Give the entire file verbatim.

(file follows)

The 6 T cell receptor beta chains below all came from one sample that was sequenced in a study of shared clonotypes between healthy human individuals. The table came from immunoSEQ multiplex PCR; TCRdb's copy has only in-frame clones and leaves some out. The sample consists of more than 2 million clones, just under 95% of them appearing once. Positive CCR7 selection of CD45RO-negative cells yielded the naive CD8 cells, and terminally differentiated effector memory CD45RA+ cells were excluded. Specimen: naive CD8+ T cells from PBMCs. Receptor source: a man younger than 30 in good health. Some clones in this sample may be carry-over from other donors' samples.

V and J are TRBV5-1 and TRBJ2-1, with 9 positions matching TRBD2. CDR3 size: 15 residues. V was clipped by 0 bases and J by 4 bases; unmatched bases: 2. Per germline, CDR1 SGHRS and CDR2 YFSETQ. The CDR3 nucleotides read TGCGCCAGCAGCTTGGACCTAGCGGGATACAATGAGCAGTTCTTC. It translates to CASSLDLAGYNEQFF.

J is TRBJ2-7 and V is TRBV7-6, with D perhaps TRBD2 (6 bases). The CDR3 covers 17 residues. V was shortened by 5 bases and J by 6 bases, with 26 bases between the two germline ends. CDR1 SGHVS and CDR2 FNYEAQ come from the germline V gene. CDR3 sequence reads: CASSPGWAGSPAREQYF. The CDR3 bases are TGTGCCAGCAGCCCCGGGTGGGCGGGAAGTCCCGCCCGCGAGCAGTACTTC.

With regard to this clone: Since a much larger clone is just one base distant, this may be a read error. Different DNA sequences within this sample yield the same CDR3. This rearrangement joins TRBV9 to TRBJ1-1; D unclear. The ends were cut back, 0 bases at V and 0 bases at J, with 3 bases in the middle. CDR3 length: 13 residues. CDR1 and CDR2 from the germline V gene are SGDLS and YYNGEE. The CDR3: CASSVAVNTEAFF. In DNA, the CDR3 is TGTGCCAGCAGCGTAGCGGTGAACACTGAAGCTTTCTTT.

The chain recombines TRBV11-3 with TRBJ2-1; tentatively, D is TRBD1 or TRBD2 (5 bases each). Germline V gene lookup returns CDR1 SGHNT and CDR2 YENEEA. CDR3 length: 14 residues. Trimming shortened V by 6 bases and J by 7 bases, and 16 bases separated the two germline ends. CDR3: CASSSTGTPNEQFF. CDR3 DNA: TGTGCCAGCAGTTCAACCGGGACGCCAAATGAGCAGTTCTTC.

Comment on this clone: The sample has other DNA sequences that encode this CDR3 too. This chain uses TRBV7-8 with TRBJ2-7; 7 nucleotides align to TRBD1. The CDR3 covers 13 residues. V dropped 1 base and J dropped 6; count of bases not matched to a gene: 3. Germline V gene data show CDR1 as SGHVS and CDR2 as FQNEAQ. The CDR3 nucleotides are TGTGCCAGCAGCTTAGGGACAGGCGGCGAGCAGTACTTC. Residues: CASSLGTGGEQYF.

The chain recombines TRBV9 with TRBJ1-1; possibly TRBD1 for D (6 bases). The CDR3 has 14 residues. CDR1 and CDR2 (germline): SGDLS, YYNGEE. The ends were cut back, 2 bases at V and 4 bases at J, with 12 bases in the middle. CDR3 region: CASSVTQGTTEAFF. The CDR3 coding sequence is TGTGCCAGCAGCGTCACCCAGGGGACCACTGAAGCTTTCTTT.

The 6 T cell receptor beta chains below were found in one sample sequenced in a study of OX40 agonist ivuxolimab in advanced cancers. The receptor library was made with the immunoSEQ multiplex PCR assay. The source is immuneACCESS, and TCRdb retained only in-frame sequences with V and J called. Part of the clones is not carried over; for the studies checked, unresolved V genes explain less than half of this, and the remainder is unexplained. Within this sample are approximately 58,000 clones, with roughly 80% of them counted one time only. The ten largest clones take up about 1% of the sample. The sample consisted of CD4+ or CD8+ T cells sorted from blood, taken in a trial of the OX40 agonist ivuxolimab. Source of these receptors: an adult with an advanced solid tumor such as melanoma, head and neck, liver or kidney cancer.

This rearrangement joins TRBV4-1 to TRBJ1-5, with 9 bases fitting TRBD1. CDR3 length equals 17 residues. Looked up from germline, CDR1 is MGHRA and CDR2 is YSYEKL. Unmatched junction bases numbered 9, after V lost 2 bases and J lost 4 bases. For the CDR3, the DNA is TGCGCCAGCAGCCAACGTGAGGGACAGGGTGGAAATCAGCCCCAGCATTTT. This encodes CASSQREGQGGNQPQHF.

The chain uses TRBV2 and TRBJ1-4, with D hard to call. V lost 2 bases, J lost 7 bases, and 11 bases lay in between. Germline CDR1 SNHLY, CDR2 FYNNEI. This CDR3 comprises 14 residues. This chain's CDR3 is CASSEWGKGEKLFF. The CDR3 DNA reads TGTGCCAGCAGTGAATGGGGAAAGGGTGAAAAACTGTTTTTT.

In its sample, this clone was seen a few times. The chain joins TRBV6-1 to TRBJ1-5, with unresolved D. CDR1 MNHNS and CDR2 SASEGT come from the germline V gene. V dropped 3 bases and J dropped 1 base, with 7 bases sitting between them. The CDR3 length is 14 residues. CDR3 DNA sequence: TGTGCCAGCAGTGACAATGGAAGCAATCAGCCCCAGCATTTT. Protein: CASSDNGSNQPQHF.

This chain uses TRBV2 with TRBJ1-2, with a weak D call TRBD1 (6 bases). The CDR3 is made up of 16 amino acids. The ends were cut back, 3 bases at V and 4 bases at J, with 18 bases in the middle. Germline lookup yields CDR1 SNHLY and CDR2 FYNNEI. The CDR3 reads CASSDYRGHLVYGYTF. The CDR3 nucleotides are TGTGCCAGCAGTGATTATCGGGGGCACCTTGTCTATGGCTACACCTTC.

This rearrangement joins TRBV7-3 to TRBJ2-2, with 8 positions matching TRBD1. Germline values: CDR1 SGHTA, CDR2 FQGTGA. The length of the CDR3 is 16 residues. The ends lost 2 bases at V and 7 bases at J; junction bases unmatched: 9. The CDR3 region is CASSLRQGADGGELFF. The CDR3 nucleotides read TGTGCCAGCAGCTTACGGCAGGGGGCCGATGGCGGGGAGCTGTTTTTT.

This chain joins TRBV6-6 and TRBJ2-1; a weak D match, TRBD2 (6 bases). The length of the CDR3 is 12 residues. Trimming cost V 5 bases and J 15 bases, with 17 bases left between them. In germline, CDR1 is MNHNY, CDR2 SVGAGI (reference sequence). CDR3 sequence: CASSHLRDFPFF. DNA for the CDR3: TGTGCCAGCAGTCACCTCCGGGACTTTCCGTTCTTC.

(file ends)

The 6 T cell receptor beta chains below all came from one sample that was sequenced in a study of shared clonotypes between healthy human individuals. The table came from immunoSEQ multiplex PCR; TCRdb's copy has only in-frame clones and leaves some out. The sample consists of more than 2 million clones, just under 95% of them appearing once. Positive CCR7 selection of CD45RO-negative cells yielded the naive CD8 cells, and terminally differentiated effector memory CD45RA+ cells were excluded. Specimen: naive CD8+ T cells from PBMCs. Receptor source: a man younger than 30 in good health. Some clones in this sample may be carry-over from other donors' samples.

V and J are TRBV5-1 and TRBJ2-1, with 9 positions matching TRBD2. CDR3 size: 15 residues. V was clipped by 0 bases and J by 4 bases; unmatched bases: 2. Per germline, CDR1 SGHRS and CDR2 YFSETQ. The CDR3 nucleotides read TGCGCCAGCAGCTTGGACCTAGCGGGATACAATGAGCAGTTCTTC. It translates to CASSLDLAGYNEQFF.

J is TRBJ2-7 and V is TRBV7-6, with D perhaps TRBD2 (6 bases). The CDR3 covers 17 residues. V was shortened by 5 bases and J by 6 bases, with 26 bases between the two germline ends. CDR1 SGHVS and CDR2 FNYEAQ come from the germline V gene. CDR3 sequence reads: CASSPGWAGSPAREQYF. The CDR3 bases are TGTGCCAGCAGCCCCGGGTGGGCGGGAAGTCCCGCCCGCGAGCAGTACTTC.

With regard to this clone: Since a much larger clone is just one base distant, this may be a read error. Different DNA sequences within this sample yield the same CDR3. This rearrangement joins TRBV9 to TRBJ1-1; D unclear. The ends were cut back, 0 bases at V and 0 bases at J, with 3 bases in the middle. CDR3 length: 13 residues. CDR1 and CDR2 from the germline V gene are SGDLS and YYNGEE. The CDR3: CASSVAVNTEAFF. In DNA, the CDR3 is TGTGCCAGCAGCGTAGCGGTGAACACTGAAGCTTTCTTT.

The chain recombines TRBV11-3 with TRBJ2-1; tentatively, D is TRBD1 or TRBD2 (5 bases each). Germline V gene lookup returns CDR1 SGHNT and CDR2 YENEEA. CDR3 length: 14 residues. Trimming shortened V by 6 bases and J by 7 bases, and 16 bases separated the two germline ends. CDR3: CASSSTGTPNEQFF. CDR3 DNA: TGTGCCAGCAGTTCAACCGGGACGCCAAATGAGCAGTTCTTC.

Comment on this clone: The sample has other DNA sequences that encode this CDR3 too. This chain uses TRBV7-8 with TRBJ2-7; 7 nucleotides align to TRBD1. The CDR3 covers 13 residues. V dropped 1 base and J dropped 6; count of bases not matched to a gene: 3. Germline V gene data show CDR1 as SGHVS and CDR2 as FQNEAQ. The CDR3 nucleotides are TGTGCCAGCAGCTTAGGGACAGGCGGCGAGCAGTACTTC. Residues: CASSLGTGGEQYF.

The chain recombines TRBV9 with TRBJ1-1; possibly TRBD1 for D (6 bases). The CDR3 has 14 residues. CDR1 and CDR2 (germline): SGDLS, YYNGEE. The ends were cut back, 2 bases at V and 4 bases at J, with 12 bases in the middle. CDR3 region: CASSVTQGTTEAFF. The CDR3 coding sequence is TGTGCCAGCAGCGTCACCCAGGGGACCACTGAAGCTTTCTTT.

The 6 T cell receptor beta chains below were found in one sample sequenced in a study of OX40 agonist ivuxolimab in advanced cancers. The receptor library was made with the immunoSEQ multiplex PCR assay. The source is immuneACCESS, and TCRdb retained only in-frame sequences with V and J called. Part of the clones is not carried over; for the studies checked, unresolved V genes explain less than half of this, and the remainder is unexplained. Within this sample are approximately 58,000 clones, with roughly 80% of them counted one time only. The ten largest clones take up about 1% of the sample. The sample consisted of CD4+ or CD8+ T cells sorted from blood, taken in a trial of the OX40 agonist ivuxolimab. Source of these receptors: an adult with an advanced solid tumor such as melanoma, head and neck, liver or kidney cancer.

This rearrangement joins TRBV4-1 to TRBJ1-5, with 9 bases fitting TRBD1. CDR3 length equals 17 residues. Looked up from germline, CDR1 is MGHRA and CDR2 is YSYEKL. Unmatched junction bases numbered 9, after V lost 2 bases and J lost 4 bases. For the CDR3, the DNA is TGCGCCAGCAGCCAACGTGAGGGACAGGGTGGAAATCAGCCCCAGCATTTT. This encodes CASSQREGQGGNQPQHF.

The chain uses TRBV2 and TRBJ1-4, with D hard to call. V lost 2 bases, J lost 7 bases, and 11 bases lay in between. Germline CDR1 SNHLY, CDR2 FYNNEI. This CDR3 comprises 14 residues. This chain's CDR3 is CASSEWGKGEKLFF. The CDR3 DNA reads TGTGCCAGCAGTGAATGGGGAAAGGGTGAAAAACTGTTTTTT.

In its sample, this clone was seen a few times. The chain joins TRBV6-1 to TRBJ1-5, with unresolved D. CDR1 MNHNS and CDR2 SASEGT come from the germline V gene. V dropped 3 bases and J dropped 1 base, with 7 bases sitting between them. The CDR3 length is 14 residues. CDR3 DNA sequence: TGTGCCAGCAGTGACAATGGAAGCAATCAGCCCCAGCATTTT. Protein: CASSDNGSNQPQHF.

This chain uses TRBV2 with TRBJ1-2, with a weak D call TRBD1 (6 bases). The CDR3 is made up of 16 amino acids. The ends were cut back, 3 bases at V and 4 bases at J, with 18 bases in the middle. Germline lookup yields CDR1 SNHLY and CDR2 FYNNEI. The CDR3 reads CASSDYRGHLVYGYTF. The CDR3 nucleotides are TGTGCCAGCAGTGATTATCGGGGGCACCTTGTCTATGGCTACACCTTC.

This rearrangement joins TRBV7-3 to TRBJ2-2, with 8 positions matching TRBD1. Germline values: CDR1 SGHTA, CDR2 FQGTGA. The length of the CDR3 is 16 residues. The ends lost 2 bases at V and 7 bases at J; junction bases unmatched: 9. The CDR3 region is CASSLRQGADGGELFF. The CDR3 nucleotides read TGTGCCAGCAGCTTACGGCAGGGGGCCGATGGCGGGGAGCTGTTTTTT.

This chain joins TRBV6-6 and TRBJ2-1; a weak D match, TRBD2 (6 bases). The length of the CDR3 is 12 residues. Trimming cost V 5 bases and J 15 bases, with 17 bases left between them. In germline, CDR1 is MNHNY, CDR2 SVGAGI (reference sequence). CDR3 sequence: CASSHLRDFPFF. DNA for the CDR3: TGTGCCAGCAGTCACCTCCGGGACTTTCCGTTCTTC.